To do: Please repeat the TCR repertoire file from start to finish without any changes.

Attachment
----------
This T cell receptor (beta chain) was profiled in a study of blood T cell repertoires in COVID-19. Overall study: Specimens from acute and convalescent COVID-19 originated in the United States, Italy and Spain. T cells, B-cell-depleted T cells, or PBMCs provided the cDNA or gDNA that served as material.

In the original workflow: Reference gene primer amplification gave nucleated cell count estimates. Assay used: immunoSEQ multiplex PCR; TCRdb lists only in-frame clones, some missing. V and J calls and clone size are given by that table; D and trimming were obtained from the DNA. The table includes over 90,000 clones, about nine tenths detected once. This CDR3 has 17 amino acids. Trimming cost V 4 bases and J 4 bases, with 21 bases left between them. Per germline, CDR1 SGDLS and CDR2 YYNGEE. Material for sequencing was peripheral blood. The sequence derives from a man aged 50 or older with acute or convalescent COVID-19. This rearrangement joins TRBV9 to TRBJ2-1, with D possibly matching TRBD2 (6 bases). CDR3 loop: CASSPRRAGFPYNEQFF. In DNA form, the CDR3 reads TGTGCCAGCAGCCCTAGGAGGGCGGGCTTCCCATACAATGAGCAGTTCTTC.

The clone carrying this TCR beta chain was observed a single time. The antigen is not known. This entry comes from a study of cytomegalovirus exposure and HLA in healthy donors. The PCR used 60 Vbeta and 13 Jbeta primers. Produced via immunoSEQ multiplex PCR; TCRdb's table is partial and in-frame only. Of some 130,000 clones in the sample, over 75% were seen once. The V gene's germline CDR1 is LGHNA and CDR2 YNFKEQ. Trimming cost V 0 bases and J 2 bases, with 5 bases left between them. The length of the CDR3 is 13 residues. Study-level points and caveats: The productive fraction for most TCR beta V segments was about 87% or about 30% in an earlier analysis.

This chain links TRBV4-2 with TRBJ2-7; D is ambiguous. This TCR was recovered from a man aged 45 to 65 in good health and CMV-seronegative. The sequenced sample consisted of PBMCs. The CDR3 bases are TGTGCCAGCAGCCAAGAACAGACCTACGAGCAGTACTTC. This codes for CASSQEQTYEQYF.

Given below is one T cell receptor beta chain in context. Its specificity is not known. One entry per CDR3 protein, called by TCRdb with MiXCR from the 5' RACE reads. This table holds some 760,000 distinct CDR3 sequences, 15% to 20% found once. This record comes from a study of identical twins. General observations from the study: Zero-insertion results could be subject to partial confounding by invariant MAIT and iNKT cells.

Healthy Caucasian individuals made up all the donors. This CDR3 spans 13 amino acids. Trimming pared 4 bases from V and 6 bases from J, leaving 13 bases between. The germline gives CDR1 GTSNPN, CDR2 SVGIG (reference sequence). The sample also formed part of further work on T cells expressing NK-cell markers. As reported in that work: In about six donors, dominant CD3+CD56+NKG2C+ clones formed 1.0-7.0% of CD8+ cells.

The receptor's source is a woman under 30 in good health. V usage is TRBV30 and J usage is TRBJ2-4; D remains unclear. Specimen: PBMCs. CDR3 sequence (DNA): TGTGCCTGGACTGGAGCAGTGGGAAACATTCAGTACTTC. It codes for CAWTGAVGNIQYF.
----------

This T cell receptor (beta chain) was profiled in a study of blood T cell repertoires in COVID-19. Overall study: Specimens from acute and convalescent COVID-19 originated in the United States, Italy and Spain. T cells, B-cell-depleted T cells, or PBMCs provided the cDNA or gDNA that served as material.

In the original workflow: Reference gene primer amplification gave nucleated cell count estimates. Assay used: immunoSEQ multiplex PCR; TCRdb lists only in-frame clones, some missing. V and J calls and clone size are given by that table; D and trimming were obtained from the DNA. The table includes over 90,000 clones, about nine tenths detected once. This CDR3 has 17 amino acids. Trimming cost V 4 bases and J 4 bases, with 21 bases left between them. Per germline, CDR1 SGDLS and CDR2 YYNGEE. Material for sequencing was peripheral blood. The sequence derives from a man aged 50 or older with acute or convalescent COVID-19. This rearrangement joins TRBV9 to TRBJ2-1, with D possibly matching TRBD2 (6 bases). CDR3 loop: CASSPRRAGFPYNEQFF. In DNA form, the CDR3 reads TGTGCCAGCAGCCCTAGGAGGGCGGGCTTCCCATACAATGAGCAGTTCTTC.

The clone carrying this TCR beta chain was observed a single time. The antigen is not known. This entry comes from a study of cytomegalovirus exposure and HLA in healthy donors. The PCR used 60 Vbeta and 13 Jbeta primers. Produced via immunoSEQ multiplex PCR; TCRdb's table is partial and in-frame only. Of some 130,000 clones in the sample, over 75% were seen once. The V gene's germline CDR1 is LGHNA and CDR2 YNFKEQ. Trimming cost V 0 bases and J 2 bases, with 5 bases left between them. The length of the CDR3 is 13 residues. Study-level points and caveats: The productive fraction for most TCR beta V segments was about 87% or about 30% in an earlier analysis.

This chain links TRBV4-2 with TRBJ2-7; D is ambiguous. This TCR was recovered from a man aged 45 to 65 in good health and CMV-seronegative. The sequenced sample consisted of PBMCs. The CDR3 bases are TGTGCCAGCAGCCAAGAACAGACCTACGAGCAGTACTTC. This codes for CASSQEQTYEQYF.

Given below is one T cell receptor beta chain in context. Its specificity is not known. One entry per CDR3 protein, called by TCRdb with MiXCR from the 5' RACE reads. This table holds some 760,000 distinct CDR3 sequences, 15% to 20% found once. This record comes from a study of identical twins. General observations from the study: Zero-insertion results could be subject to partial confounding by invariant MAIT and iNKT cells.

Healthy Caucasian individuals made up all the donors. This CDR3 spans 13 amino acids. Trimming pared 4 bases from V and 6 bases from J, leaving 13 bases between. The germline gives CDR1 GTSNPN, CDR2 SVGIG (reference sequence). The sample also formed part of further work on T cells expressing NK-cell markers. As reported in that work: In about six donors, dominant CD3+CD56+NKG2C+ clones formed 1.0-7.0% of CD8+ cells.

The receptor's source is a woman under 30 in good health. V usage is TRBV30 and J usage is TRBJ2-4; D remains unclear. Specimen: PBMCs. CDR3 sequence (DNA): TGTGCCTGGACTGGAGCAGTGGGAAACATTCAGTACTTC. It codes for CAWTGAVGNIQYF.